MOORESVILLE, N.C. - President Obama on Thursday called for wider access to high-speed Internet in schools, prodding the Federal Communications Commission to work toward an aggressive goal that he first proposed in 2008.
"In a country where we expect free WiFi with our coffee, why shouldn't we have it in our schools?" Obama asked during a visit to Mooresville Middle School outside of Charlotte, N.C.
Obama said he would ask the FCC to "begin a process that will connect 99 percent of America's students to high-speed broadband Internet within five years."
Senior administration officials have called the program ConnectEd, saying it reflects Obama's vision for a "21st century classroom," where students learn faster using computers and devices connected to high-speed Internet.
Obama pushed for broadband infrastructure to be included in his economic stimulus package in 2008. A year later, in December 2009, the administration detailed $2 billion in grants for broadband.
It was the third stop on Obama's "Middle Class Jobs and Opportunity Tour," which has focused on jobs and investment, and aimed at revisiting ideas Obama put forth in his State of the Union speech. After a surge of interest in guns and immigration, those proposals fell by the wayside of national discussion.
The cornerstone of ConnectEd is Obama's request that the Federal Communications Commission work to make Internet access cheaper for schools. Under the 1996 Telecommunications Act, the FCC provided schools and libraries with discounts on telecommunication services through its E-Rate program. Obama on Thursday called on the FCC to modernize that program to make high-speed Internet access more widely available to students.
That move, along with investments in laptops and mobile devices for students, "will better prepare our children for the jobs and challenges of the future and will provide them with a short path to the middle class, and as a consequence it will mean a stronger and more secure economy for all of us," Obama said.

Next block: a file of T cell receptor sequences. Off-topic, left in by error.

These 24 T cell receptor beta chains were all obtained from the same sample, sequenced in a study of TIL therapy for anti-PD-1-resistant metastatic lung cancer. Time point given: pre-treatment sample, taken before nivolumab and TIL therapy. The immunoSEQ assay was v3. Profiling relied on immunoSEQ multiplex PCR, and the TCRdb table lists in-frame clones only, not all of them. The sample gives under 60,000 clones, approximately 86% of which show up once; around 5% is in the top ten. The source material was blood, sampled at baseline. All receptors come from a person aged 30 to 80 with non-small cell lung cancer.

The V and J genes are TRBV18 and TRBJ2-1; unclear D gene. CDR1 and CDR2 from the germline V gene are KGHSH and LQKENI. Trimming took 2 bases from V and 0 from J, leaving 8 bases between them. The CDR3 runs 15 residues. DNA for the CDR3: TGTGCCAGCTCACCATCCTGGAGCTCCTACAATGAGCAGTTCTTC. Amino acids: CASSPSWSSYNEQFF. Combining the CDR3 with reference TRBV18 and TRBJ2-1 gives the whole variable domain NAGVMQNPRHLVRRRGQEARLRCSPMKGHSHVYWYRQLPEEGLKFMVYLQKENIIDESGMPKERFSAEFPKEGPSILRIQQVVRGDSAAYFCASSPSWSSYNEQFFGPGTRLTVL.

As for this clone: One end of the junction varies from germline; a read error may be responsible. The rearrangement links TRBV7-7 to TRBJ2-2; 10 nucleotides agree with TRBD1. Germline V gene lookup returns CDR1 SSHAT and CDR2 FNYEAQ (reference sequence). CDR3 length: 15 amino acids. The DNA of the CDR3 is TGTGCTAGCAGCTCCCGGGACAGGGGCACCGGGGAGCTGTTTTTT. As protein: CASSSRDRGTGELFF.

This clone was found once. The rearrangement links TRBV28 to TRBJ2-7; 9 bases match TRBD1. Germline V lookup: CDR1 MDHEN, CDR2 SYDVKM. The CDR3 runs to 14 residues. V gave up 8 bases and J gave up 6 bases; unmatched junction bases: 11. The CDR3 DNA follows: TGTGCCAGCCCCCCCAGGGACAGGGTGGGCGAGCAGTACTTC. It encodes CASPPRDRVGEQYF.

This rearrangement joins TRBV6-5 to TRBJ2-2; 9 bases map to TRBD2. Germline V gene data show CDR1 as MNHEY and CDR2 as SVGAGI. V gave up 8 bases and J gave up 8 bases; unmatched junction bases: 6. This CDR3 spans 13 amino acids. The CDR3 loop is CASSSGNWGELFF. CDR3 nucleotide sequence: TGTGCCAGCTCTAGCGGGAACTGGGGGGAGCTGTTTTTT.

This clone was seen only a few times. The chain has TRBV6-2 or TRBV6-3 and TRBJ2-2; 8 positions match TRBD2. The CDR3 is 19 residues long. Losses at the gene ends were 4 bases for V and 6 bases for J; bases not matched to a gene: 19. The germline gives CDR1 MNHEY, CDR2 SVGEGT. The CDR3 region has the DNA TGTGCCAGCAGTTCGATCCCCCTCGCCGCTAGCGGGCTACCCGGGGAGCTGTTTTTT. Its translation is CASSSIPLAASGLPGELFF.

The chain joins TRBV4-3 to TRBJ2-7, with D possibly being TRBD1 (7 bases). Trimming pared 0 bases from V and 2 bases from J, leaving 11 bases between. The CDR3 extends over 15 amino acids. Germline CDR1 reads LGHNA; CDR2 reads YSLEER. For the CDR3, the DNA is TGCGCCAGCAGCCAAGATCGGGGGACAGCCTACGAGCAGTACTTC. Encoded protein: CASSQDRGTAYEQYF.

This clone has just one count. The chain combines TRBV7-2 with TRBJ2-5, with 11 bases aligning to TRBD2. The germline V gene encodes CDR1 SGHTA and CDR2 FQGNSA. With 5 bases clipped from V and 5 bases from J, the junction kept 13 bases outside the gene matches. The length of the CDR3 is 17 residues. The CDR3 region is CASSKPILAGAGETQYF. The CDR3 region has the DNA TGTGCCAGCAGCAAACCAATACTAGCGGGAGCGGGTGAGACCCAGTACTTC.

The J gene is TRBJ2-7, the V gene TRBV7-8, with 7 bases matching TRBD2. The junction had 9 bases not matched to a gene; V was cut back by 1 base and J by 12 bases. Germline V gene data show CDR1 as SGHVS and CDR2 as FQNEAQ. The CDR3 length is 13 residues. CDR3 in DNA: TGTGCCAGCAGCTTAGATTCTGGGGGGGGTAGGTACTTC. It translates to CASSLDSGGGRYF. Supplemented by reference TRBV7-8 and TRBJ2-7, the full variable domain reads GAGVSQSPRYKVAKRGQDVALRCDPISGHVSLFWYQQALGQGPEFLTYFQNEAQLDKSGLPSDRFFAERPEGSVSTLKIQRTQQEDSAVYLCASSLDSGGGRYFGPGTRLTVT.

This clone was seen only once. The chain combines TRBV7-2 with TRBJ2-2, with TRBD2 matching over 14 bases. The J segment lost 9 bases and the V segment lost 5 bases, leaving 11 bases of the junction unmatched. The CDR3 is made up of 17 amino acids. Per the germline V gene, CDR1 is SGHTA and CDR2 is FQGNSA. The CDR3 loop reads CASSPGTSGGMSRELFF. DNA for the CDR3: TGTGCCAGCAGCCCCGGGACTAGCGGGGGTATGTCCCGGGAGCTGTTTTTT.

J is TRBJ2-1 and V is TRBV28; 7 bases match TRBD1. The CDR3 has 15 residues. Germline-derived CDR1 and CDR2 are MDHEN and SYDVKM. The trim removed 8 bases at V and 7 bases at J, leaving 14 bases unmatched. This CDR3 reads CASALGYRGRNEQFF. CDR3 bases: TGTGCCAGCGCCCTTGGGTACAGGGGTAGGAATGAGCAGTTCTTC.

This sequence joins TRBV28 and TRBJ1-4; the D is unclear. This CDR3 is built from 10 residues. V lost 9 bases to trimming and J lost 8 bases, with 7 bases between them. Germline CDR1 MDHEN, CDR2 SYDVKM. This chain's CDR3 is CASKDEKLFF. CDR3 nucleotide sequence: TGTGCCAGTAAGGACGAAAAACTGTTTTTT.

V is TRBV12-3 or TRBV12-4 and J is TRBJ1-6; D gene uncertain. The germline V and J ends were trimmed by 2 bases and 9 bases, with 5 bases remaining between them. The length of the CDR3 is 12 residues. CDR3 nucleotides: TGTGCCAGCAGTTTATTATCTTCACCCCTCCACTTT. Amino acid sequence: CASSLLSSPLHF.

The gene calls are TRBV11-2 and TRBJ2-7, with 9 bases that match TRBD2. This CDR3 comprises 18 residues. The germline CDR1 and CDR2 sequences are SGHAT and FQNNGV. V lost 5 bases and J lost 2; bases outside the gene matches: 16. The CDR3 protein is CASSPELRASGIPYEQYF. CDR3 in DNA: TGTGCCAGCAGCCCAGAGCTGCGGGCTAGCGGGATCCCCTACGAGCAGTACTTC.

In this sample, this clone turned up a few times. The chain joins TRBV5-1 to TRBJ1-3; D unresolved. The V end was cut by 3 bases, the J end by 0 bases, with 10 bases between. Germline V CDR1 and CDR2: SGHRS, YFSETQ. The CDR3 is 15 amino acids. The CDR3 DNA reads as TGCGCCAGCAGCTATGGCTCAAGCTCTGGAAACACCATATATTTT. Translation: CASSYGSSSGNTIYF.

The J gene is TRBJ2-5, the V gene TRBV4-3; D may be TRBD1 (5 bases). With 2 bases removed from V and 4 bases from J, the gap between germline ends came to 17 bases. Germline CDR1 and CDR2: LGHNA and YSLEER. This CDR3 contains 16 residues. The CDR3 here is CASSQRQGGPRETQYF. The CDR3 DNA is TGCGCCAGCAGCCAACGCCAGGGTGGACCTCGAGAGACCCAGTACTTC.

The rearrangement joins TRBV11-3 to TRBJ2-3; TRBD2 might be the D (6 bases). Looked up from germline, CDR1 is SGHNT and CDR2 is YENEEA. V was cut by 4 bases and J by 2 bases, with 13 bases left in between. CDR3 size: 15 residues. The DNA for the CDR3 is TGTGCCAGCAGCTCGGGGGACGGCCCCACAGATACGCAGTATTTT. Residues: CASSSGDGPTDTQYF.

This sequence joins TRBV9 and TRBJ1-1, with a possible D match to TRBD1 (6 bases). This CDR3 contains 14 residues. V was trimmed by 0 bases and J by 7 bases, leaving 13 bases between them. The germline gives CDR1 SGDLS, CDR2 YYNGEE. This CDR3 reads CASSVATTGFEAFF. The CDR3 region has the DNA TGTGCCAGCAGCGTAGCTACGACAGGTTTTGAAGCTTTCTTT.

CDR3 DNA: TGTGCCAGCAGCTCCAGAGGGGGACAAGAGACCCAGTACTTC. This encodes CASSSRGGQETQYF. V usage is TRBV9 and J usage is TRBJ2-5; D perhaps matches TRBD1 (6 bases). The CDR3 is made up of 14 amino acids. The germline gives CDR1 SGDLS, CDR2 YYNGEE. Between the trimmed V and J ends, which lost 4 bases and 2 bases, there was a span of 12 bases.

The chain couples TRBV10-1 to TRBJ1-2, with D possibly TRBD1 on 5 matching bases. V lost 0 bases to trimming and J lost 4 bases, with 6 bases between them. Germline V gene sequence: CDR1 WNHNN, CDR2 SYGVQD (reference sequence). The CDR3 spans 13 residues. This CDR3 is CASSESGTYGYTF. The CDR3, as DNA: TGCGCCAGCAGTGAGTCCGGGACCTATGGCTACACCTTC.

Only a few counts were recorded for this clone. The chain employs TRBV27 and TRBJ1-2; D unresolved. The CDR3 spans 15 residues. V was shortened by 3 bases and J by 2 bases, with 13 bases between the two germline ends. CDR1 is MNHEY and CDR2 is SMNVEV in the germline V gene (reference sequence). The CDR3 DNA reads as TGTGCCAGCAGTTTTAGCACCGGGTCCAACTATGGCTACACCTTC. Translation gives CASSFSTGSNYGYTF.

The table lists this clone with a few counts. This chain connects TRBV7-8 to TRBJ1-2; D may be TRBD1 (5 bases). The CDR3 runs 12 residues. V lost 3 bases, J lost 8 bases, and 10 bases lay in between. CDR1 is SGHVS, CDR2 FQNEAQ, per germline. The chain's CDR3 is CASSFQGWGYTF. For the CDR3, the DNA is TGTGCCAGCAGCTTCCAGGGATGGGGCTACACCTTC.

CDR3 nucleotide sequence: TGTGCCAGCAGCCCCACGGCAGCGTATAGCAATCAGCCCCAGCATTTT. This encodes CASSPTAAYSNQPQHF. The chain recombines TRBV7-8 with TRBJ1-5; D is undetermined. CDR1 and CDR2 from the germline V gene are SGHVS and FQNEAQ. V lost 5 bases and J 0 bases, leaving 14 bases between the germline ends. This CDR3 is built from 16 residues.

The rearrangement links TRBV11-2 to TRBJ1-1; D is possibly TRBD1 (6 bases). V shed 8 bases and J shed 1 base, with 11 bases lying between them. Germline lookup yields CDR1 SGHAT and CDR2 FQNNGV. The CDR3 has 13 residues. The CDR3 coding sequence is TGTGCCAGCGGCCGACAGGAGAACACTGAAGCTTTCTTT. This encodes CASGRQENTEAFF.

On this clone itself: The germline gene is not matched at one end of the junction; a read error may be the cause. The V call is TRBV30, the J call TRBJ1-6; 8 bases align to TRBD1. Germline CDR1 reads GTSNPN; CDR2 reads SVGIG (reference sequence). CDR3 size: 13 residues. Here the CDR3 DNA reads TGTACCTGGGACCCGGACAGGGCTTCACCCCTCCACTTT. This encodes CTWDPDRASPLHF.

The president cited a statistic that the average American school has the same bandwidth as the average American home, and that 20 percent of U.S. students have access to high-speed Internet at school, while 100 percent of South Korean students do.
Mooresville's school district has given each of its students a laptop and access to high-speed Internet at school. Obama lauded the district for high performance scores at relatively little cost.
"You don't just write papers and take tests. You're working together on videos and presentations and movies and poetry. Your high school Spanish class might Skype with students in Barcelona or Buenos Aires," Obama said, noting that of 115 school districts in the state, Mooresville ranked in the bottom 10 in money spent per student and second in student achievement.
Actress Claire Danes was in the audience, briefly greeting the president after he spoke as he shook hands with students and guests at a rope line.